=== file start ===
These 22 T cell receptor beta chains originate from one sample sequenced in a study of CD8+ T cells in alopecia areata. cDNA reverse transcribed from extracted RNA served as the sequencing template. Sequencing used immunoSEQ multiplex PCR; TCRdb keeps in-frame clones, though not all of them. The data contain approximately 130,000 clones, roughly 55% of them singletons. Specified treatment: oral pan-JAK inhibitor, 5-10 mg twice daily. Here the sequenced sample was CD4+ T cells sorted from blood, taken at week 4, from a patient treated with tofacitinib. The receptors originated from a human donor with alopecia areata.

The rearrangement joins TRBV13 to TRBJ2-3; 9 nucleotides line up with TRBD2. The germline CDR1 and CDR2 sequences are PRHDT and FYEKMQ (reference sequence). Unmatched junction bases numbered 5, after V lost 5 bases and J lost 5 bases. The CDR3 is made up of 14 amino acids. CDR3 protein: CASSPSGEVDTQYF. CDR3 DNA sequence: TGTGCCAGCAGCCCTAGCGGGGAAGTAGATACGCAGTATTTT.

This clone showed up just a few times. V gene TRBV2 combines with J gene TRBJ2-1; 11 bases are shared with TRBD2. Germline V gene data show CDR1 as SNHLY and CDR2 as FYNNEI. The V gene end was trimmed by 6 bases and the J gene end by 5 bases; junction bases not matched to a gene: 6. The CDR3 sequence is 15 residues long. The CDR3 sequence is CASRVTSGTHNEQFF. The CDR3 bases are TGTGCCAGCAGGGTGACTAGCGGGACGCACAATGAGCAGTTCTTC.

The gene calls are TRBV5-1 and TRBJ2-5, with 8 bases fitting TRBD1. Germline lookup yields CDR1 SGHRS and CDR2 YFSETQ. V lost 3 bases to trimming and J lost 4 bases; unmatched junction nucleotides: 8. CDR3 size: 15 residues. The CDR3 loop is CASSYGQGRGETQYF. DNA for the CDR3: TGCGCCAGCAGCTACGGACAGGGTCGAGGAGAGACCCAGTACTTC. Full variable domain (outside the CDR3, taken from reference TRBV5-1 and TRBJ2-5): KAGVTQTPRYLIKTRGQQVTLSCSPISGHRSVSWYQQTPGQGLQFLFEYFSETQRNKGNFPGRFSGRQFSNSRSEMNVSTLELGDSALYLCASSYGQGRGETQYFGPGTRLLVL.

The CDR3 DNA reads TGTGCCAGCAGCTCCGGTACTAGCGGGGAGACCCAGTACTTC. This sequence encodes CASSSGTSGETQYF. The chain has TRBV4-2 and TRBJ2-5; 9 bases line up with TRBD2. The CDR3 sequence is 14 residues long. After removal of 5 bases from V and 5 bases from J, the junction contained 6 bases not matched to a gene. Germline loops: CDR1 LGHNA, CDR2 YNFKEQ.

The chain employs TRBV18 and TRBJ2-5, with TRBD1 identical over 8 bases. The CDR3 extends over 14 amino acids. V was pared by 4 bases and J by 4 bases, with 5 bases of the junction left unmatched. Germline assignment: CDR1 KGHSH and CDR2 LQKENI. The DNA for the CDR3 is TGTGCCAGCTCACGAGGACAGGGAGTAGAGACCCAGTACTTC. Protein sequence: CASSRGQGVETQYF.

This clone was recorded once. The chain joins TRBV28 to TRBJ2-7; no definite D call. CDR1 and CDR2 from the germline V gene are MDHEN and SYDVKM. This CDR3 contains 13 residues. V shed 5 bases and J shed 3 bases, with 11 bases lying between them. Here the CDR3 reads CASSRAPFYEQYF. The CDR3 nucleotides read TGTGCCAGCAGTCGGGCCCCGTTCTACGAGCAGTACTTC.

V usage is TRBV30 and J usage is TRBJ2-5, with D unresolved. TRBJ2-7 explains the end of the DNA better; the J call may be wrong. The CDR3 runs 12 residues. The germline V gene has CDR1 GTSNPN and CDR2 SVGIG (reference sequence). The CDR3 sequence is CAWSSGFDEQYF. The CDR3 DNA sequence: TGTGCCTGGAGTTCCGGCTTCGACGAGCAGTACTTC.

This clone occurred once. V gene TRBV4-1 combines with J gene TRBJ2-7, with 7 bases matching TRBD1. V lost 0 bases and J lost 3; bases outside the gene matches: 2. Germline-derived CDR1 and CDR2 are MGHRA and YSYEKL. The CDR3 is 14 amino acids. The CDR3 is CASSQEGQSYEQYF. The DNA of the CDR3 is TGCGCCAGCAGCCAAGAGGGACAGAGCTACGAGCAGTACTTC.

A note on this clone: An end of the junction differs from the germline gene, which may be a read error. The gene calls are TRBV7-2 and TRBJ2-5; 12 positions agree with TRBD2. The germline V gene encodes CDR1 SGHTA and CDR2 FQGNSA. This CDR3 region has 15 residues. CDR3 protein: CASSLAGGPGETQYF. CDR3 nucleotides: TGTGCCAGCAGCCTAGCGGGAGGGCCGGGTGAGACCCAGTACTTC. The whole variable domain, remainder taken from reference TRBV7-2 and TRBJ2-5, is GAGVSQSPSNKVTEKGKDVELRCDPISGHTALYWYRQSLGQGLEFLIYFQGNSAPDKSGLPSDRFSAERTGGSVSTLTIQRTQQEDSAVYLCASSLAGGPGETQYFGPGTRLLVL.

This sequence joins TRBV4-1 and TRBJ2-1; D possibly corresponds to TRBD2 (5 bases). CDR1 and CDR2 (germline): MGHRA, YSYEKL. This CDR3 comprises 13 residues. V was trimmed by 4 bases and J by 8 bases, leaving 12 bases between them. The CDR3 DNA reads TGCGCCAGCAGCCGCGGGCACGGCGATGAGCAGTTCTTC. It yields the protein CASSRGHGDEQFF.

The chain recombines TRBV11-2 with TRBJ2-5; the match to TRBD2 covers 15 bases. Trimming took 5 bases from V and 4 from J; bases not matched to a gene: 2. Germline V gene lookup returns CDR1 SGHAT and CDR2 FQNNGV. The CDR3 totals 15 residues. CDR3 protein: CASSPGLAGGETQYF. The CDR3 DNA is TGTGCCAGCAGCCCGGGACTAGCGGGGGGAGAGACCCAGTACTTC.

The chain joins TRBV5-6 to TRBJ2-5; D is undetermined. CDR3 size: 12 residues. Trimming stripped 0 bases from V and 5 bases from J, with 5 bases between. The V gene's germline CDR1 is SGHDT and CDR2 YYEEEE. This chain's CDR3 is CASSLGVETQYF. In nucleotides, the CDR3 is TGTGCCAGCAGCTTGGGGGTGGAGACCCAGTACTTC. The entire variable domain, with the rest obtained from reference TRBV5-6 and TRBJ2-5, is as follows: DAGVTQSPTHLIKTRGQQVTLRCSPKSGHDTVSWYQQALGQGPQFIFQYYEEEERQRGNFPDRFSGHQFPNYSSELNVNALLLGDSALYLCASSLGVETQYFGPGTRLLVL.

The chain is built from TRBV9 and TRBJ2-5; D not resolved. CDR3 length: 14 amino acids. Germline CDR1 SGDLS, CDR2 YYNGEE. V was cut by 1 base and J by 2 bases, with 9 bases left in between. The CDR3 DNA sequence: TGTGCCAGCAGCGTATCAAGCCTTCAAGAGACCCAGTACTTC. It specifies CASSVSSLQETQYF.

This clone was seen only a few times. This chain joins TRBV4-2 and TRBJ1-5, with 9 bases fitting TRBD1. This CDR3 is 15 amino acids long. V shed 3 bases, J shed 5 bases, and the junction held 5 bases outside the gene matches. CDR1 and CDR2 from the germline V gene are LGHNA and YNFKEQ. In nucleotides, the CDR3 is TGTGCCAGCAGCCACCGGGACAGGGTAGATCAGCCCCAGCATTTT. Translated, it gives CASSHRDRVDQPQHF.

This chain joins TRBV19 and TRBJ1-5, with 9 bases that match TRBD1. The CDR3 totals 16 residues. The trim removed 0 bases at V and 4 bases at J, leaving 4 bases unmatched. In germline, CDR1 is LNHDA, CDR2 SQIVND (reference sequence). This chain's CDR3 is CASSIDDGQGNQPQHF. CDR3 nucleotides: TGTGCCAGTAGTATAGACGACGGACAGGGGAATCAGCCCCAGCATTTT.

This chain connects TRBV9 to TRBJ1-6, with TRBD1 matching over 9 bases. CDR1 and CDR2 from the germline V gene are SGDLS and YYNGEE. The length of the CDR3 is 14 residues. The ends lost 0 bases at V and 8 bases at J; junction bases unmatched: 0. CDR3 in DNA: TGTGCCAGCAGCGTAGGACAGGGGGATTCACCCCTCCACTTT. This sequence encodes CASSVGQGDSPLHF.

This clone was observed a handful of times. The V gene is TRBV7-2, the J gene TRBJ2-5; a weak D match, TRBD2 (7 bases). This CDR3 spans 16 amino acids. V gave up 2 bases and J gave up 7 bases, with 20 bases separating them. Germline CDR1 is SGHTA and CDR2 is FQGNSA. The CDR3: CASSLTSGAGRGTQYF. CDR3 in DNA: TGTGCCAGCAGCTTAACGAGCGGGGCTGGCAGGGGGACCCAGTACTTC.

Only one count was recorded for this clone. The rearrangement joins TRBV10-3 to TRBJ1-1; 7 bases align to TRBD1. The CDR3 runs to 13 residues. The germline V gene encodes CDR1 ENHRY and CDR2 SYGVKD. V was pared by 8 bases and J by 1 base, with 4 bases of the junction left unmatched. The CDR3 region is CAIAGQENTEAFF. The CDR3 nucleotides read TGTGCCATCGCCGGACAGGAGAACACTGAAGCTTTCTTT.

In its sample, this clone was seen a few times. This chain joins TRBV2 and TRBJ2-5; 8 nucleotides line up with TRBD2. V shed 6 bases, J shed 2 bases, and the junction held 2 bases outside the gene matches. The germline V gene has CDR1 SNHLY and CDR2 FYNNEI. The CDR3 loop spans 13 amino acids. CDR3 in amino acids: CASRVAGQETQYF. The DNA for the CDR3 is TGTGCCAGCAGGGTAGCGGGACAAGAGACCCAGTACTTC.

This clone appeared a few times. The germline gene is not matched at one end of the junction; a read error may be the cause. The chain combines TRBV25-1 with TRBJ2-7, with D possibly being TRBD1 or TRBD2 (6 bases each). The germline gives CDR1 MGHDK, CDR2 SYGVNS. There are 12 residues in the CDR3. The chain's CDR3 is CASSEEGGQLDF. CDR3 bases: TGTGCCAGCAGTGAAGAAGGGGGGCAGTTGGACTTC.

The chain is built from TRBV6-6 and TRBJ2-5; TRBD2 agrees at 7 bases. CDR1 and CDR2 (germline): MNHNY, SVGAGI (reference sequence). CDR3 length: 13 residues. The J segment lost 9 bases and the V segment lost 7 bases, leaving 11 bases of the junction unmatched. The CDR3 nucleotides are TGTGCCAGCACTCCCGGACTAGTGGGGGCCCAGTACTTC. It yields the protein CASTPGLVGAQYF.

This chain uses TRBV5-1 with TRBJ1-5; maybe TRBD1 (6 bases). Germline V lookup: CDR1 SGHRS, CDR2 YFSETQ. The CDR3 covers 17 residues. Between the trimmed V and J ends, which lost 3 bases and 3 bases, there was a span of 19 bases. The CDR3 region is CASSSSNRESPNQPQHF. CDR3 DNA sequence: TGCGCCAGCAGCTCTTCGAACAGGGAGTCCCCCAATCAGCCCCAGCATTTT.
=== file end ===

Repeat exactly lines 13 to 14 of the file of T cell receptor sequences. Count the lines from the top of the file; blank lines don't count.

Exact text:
The chain joins TRBV5-6 to TRBJ2-5; D is undetermined. CDR3 size: 12 residues. Trimming stripped 0 bases from V and 5 bases from J, with 5 bases between. The V gene's germline CDR1 is SGHDT and CDR2 YYEEEE. This chain's CDR3 is CASSLGVETQYF. In nucleotides, the CDR3 is TGTGCCAGCAGCTTGGGGGTGGAGACCCAGTACTTC. The entire variable domain, with the rest obtained from reference TRBV5-6 and TRBJ2-5, is as follows: DAGVTQSPTHLIKTRGQQVTLRCSPKSGHDTVSWYQQALGQGPQFIFQYYEEEERQRGNFPDRFSGHQFPNYSSELNVNALLLGDSALYLCASSLGVETQYFGPGTRLLVL.

The chain is built from TRBV9 and TRBJ2-5; D not resolved. CDR3 length: 14 amino acids. Germline CDR1 SGDLS, CDR2 YYNGEE. V was cut by 1 base and J by 2 bases, with 9 bases left in between. The CDR3 DNA sequence: TGTGCCAGCAGCGTATCAAGCCTTCAAGAGACCCAGTACTTC. It specifies CASSVSSLQETQYF.